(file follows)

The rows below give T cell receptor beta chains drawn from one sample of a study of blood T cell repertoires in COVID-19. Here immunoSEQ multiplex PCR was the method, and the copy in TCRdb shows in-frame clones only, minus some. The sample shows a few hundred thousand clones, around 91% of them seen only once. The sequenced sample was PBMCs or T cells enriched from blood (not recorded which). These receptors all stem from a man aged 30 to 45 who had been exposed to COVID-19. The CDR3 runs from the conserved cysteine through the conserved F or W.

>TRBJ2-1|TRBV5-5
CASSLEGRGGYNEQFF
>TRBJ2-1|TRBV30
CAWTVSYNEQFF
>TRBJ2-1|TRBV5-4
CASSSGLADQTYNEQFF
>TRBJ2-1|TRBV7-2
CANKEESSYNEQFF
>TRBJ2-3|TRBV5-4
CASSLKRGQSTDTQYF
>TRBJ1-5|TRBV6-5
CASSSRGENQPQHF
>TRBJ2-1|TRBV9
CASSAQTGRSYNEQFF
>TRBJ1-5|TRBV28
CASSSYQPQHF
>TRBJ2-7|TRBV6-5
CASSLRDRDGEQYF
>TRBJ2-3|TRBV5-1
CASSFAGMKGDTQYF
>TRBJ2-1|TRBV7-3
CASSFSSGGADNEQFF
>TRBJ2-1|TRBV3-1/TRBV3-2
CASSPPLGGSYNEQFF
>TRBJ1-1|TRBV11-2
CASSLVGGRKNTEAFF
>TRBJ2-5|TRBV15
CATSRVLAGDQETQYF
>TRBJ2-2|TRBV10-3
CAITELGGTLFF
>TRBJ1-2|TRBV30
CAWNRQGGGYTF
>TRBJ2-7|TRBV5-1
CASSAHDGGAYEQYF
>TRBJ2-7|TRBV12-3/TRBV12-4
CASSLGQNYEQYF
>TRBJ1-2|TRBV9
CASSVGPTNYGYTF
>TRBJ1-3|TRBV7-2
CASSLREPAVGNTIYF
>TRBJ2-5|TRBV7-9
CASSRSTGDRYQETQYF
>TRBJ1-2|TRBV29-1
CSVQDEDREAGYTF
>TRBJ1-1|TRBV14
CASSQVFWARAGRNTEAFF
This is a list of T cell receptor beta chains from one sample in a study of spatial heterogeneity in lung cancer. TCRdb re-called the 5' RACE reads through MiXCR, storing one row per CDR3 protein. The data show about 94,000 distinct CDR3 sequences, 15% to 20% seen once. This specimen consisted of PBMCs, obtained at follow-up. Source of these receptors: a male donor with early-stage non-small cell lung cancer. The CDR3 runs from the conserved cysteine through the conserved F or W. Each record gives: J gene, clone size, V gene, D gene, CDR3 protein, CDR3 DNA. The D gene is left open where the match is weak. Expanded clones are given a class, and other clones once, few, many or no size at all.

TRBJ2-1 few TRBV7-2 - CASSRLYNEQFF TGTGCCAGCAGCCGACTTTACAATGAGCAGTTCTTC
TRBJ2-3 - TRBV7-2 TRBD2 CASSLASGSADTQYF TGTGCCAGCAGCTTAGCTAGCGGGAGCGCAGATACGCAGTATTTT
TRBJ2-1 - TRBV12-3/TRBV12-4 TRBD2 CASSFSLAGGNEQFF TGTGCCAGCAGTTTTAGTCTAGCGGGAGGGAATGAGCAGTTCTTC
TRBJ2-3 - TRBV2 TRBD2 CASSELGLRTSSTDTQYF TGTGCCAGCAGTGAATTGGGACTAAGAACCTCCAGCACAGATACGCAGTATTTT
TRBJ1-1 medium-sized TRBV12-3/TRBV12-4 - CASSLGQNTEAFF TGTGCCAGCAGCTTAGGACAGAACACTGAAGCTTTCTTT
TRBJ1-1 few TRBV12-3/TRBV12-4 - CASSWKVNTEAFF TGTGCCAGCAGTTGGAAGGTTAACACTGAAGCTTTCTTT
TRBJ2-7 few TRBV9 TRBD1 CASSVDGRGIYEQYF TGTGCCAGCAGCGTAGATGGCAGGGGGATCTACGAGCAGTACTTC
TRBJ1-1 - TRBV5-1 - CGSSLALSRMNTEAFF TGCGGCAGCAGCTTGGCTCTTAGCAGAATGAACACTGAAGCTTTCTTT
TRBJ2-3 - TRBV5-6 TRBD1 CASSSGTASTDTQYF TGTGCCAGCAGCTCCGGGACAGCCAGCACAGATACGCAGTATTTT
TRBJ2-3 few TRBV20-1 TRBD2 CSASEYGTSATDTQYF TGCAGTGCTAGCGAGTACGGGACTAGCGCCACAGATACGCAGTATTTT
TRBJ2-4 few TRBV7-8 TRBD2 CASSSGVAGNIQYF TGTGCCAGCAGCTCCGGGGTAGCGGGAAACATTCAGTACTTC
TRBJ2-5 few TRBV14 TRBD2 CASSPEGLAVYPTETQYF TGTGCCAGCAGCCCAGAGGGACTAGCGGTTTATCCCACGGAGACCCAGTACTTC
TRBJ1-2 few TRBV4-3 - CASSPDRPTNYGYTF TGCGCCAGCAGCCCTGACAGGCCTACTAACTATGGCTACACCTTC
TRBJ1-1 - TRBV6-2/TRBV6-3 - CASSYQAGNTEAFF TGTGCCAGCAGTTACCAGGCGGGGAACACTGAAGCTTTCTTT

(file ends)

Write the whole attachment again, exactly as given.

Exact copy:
The rows below give T cell receptor beta chains drawn from one sample of a study of blood T cell repertoires in COVID-19. Here immunoSEQ multiplex PCR was the method, and the copy in TCRdb shows in-frame clones only, minus some. The sample shows a few hundred thousand clones, around 91% of them seen only once. The sequenced sample was PBMCs or T cells enriched from blood (not recorded which). These receptors all stem from a man aged 30 to 45 who had been exposed to COVID-19. The CDR3 runs from the conserved cysteine through the conserved F or W.

>TRBJ2-1|TRBV5-5
CASSLEGRGGYNEQFF
>TRBJ2-1|TRBV30
CAWTVSYNEQFF
>TRBJ2-1|TRBV5-4
CASSSGLADQTYNEQFF
>TRBJ2-1|TRBV7-2
CANKEESSYNEQFF
>TRBJ2-3|TRBV5-4
CASSLKRGQSTDTQYF
>TRBJ1-5|TRBV6-5
CASSSRGENQPQHF
>TRBJ2-1|TRBV9
CASSAQTGRSYNEQFF
>TRBJ1-5|TRBV28
CASSSYQPQHF
>TRBJ2-7|TRBV6-5
CASSLRDRDGEQYF
>TRBJ2-3|TRBV5-1
CASSFAGMKGDTQYF
>TRBJ2-1|TRBV7-3
CASSFSSGGADNEQFF
>TRBJ2-1|TRBV3-1/TRBV3-2
CASSPPLGGSYNEQFF
>TRBJ1-1|TRBV11-2
CASSLVGGRKNTEAFF
>TRBJ2-5|TRBV15
CATSRVLAGDQETQYF
>TRBJ2-2|TRBV10-3
CAITELGGTLFF
>TRBJ1-2|TRBV30
CAWNRQGGGYTF
>TRBJ2-7|TRBV5-1
CASSAHDGGAYEQYF
>TRBJ2-7|TRBV12-3/TRBV12-4
CASSLGQNYEQYF
>TRBJ1-2|TRBV9
CASSVGPTNYGYTF
>TRBJ1-3|TRBV7-2
CASSLREPAVGNTIYF
>TRBJ2-5|TRBV7-9
CASSRSTGDRYQETQYF
>TRBJ1-2|TRBV29-1
CSVQDEDREAGYTF
>TRBJ1-1|TRBV14
CASSQVFWARAGRNTEAFF
This is a list of T cell receptor beta chains from one sample in a study of spatial heterogeneity in lung cancer. TCRdb re-called the 5' RACE reads through MiXCR, storing one row per CDR3 protein. The data show about 94,000 distinct CDR3 sequences, 15% to 20% seen once. This specimen consisted of PBMCs, obtained at follow-up. Source of these receptors: a male donor with early-stage non-small cell lung cancer. The CDR3 runs from the conserved cysteine through the conserved F or W. Each record gives: J gene, clone size, V gene, D gene, CDR3 protein, CDR3 DNA. The D gene is left open where the match is weak. Expanded clones are given a class, and other clones once, few, many or no size at all.

TRBJ2-1 few TRBV7-2 - CASSRLYNEQFF TGTGCCAGCAGCCGACTTTACAATGAGCAGTTCTTC
TRBJ2-3 - TRBV7-2 TRBD2 CASSLASGSADTQYF TGTGCCAGCAGCTTAGCTAGCGGGAGCGCAGATACGCAGTATTTT
TRBJ2-1 - TRBV12-3/TRBV12-4 TRBD2 CASSFSLAGGNEQFF TGTGCCAGCAGTTTTAGTCTAGCGGGAGGGAATGAGCAGTTCTTC
TRBJ2-3 - TRBV2 TRBD2 CASSELGLRTSSTDTQYF TGTGCCAGCAGTGAATTGGGACTAAGAACCTCCAGCACAGATACGCAGTATTTT
TRBJ1-1 medium-sized TRBV12-3/TRBV12-4 - CASSLGQNTEAFF TGTGCCAGCAGCTTAGGACAGAACACTGAAGCTTTCTTT
TRBJ1-1 few TRBV12-3/TRBV12-4 - CASSWKVNTEAFF TGTGCCAGCAGTTGGAAGGTTAACACTGAAGCTTTCTTT
TRBJ2-7 few TRBV9 TRBD1 CASSVDGRGIYEQYF TGTGCCAGCAGCGTAGATGGCAGGGGGATCTACGAGCAGTACTTC
TRBJ1-1 - TRBV5-1 - CGSSLALSRMNTEAFF TGCGGCAGCAGCTTGGCTCTTAGCAGAATGAACACTGAAGCTTTCTTT
TRBJ2-3 - TRBV5-6 TRBD1 CASSSGTASTDTQYF TGTGCCAGCAGCTCCGGGACAGCCAGCACAGATACGCAGTATTTT
TRBJ2-3 few TRBV20-1 TRBD2 CSASEYGTSATDTQYF TGCAGTGCTAGCGAGTACGGGACTAGCGCCACAGATACGCAGTATTTT
TRBJ2-4 few TRBV7-8 TRBD2 CASSSGVAGNIQYF TGTGCCAGCAGCTCCGGGGTAGCGGGAAACATTCAGTACTTC
TRBJ2-5 few TRBV14 TRBD2 CASSPEGLAVYPTETQYF TGTGCCAGCAGCCCAGAGGGACTAGCGGTTTATCCCACGGAGACCCAGTACTTC
TRBJ1-2 few TRBV4-3 - CASSPDRPTNYGYTF TGCGCCAGCAGCCCTGACAGGCCTACTAACTATGGCTACACCTTC
TRBJ1-1 - TRBV6-2/TRBV6-3 - CASSYQAGNTEAFF TGTGCCAGCAGTTACCAGGCGGGGAACACTGAAGCTTTCTTT